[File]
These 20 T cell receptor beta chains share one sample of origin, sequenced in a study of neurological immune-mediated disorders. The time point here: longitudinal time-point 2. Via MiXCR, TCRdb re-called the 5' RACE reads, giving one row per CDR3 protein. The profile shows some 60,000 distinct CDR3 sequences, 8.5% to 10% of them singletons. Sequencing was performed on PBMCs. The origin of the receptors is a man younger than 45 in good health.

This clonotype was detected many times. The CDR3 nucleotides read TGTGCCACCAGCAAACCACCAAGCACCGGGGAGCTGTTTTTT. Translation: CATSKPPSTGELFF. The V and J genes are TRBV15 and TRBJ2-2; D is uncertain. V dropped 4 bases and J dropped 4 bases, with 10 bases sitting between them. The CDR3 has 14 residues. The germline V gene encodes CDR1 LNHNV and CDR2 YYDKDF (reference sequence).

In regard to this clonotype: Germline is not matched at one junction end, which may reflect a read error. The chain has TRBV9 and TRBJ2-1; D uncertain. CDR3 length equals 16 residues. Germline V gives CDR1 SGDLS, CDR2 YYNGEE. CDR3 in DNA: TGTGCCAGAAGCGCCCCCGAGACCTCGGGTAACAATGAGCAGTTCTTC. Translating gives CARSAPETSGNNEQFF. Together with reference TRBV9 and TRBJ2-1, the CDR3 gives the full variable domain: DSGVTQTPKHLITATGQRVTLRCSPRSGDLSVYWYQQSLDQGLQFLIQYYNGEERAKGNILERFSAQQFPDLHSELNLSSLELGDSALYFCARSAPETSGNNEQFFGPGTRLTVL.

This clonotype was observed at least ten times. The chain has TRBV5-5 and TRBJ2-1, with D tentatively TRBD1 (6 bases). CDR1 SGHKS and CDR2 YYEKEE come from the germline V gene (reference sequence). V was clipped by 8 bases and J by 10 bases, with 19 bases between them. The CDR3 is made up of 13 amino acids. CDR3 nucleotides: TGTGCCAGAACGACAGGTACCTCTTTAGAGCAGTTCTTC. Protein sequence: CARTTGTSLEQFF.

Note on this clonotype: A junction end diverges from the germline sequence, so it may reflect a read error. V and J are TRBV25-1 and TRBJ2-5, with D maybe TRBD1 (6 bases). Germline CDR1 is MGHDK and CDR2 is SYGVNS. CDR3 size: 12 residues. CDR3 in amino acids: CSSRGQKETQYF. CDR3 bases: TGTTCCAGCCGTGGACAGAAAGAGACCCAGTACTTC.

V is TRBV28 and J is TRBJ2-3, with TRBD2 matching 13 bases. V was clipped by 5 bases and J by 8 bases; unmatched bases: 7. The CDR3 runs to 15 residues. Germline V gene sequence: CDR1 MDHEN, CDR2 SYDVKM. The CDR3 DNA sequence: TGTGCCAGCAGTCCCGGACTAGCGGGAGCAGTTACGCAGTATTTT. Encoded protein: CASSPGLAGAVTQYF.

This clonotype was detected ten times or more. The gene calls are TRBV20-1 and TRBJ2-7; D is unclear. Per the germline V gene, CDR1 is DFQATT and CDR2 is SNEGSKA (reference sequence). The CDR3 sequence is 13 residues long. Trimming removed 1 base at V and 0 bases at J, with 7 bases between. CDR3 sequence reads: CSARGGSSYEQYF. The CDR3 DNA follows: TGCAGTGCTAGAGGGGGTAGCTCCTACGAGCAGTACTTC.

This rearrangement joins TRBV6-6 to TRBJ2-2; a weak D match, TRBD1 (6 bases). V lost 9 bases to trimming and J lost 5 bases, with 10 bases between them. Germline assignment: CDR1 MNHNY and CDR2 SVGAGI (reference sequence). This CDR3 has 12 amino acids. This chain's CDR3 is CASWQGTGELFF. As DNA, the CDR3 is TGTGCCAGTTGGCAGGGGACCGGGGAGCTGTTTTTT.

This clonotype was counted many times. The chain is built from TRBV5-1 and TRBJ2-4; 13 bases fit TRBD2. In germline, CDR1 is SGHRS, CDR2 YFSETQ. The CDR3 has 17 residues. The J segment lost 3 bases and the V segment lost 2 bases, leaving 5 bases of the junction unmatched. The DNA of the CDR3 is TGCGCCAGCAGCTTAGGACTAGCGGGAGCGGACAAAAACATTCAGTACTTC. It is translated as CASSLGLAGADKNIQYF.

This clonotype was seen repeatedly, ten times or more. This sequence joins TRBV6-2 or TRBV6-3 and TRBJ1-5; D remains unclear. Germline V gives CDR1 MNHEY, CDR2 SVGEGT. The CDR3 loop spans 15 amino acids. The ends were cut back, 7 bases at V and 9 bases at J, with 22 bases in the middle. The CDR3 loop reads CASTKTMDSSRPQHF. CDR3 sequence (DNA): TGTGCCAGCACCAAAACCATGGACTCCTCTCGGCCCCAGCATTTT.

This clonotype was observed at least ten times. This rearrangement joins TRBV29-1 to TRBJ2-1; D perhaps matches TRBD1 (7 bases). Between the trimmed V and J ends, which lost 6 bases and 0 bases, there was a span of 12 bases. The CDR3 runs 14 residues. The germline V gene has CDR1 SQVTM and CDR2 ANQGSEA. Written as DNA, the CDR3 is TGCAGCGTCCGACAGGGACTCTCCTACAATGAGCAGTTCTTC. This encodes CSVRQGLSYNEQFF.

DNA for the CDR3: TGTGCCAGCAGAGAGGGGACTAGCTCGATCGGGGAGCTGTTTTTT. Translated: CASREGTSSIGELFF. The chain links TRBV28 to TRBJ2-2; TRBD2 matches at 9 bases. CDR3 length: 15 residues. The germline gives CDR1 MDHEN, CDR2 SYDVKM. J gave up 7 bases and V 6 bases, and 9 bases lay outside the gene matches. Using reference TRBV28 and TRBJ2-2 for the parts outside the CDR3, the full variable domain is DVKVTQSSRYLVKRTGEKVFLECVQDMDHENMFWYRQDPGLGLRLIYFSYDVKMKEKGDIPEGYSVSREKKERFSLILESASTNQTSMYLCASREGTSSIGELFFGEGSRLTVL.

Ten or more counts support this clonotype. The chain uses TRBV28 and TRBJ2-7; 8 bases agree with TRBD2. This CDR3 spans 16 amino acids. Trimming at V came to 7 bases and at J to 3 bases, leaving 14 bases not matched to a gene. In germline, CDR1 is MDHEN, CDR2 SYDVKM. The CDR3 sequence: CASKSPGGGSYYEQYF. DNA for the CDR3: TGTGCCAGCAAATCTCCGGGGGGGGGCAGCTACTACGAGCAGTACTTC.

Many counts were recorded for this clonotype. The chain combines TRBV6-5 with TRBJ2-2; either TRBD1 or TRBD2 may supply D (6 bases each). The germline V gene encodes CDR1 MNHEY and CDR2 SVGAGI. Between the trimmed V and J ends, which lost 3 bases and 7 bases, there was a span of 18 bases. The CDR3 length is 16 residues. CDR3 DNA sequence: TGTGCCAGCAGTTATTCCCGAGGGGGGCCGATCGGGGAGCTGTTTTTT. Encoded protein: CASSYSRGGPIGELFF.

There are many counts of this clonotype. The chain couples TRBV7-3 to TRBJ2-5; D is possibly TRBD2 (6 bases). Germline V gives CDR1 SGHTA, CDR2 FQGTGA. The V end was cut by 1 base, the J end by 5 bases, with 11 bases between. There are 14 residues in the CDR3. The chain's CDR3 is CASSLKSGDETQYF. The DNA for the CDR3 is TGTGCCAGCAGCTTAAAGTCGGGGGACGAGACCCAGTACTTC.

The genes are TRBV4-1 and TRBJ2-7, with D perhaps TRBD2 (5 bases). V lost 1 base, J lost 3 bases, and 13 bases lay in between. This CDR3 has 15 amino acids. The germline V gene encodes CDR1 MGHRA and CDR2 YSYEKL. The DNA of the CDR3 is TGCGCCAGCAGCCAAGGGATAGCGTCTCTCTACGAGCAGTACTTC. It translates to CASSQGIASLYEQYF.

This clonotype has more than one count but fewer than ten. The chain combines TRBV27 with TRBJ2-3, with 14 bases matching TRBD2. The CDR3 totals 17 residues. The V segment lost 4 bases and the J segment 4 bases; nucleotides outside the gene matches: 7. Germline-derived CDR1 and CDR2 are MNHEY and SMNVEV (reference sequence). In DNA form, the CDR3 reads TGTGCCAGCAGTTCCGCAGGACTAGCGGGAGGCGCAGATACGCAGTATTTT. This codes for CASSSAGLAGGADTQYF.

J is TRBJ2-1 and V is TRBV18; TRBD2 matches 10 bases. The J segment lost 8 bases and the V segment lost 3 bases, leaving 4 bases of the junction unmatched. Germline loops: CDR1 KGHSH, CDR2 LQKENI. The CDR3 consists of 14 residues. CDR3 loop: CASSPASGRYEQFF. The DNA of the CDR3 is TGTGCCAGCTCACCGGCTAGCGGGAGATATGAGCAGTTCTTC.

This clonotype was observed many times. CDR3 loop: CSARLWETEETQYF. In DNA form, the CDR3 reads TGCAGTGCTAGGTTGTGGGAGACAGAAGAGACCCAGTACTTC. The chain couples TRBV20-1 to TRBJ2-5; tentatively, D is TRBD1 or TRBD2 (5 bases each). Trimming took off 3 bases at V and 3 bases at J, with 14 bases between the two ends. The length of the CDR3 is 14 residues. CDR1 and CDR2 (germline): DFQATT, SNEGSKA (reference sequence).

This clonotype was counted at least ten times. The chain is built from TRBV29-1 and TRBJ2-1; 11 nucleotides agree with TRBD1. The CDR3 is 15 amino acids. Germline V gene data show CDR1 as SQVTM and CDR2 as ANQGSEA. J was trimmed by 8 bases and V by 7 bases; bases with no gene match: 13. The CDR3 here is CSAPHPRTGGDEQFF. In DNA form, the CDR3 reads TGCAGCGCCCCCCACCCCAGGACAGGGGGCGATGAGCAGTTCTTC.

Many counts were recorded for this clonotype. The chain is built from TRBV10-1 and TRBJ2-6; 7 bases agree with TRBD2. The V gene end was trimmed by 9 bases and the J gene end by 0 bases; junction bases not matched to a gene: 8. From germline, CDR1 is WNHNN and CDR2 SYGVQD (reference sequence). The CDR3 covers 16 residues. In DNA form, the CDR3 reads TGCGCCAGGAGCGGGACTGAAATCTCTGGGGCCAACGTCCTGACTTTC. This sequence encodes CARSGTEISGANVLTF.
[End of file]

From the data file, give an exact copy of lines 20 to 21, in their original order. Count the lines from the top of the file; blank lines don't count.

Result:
This clonotype was counted at least ten times. The chain is built from TRBV29-1 and TRBJ2-1; 11 nucleotides agree with TRBD1. The CDR3 is 15 amino acids. Germline V gene data show CDR1 as SQVTM and CDR2 as ANQGSEA. J was trimmed by 8 bases and V by 7 bases; bases with no gene match: 13. The CDR3 here is CSAPHPRTGGDEQFF. In DNA form, the CDR3 reads TGCAGCGCCCCCCACCCCAGGACAGGGGGCGATGAGCAGTTCTTC.

Many counts were recorded for this clonotype. The chain is built from TRBV10-1 and TRBJ2-6; 7 bases agree with TRBD2. The V gene end was trimmed by 9 bases and the J gene end by 0 bases; junction bases not matched to a gene: 8. From germline, CDR1 is WNHNN and CDR2 SYGVQD (reference sequence). The CDR3 covers 16 residues. In DNA form, the CDR3 reads TGCGCCAGGAGCGGGACTGAAATCTCTGGGGCCAACGTCCTGACTTTC. This sequence encodes CARSGTEISGANVLTF.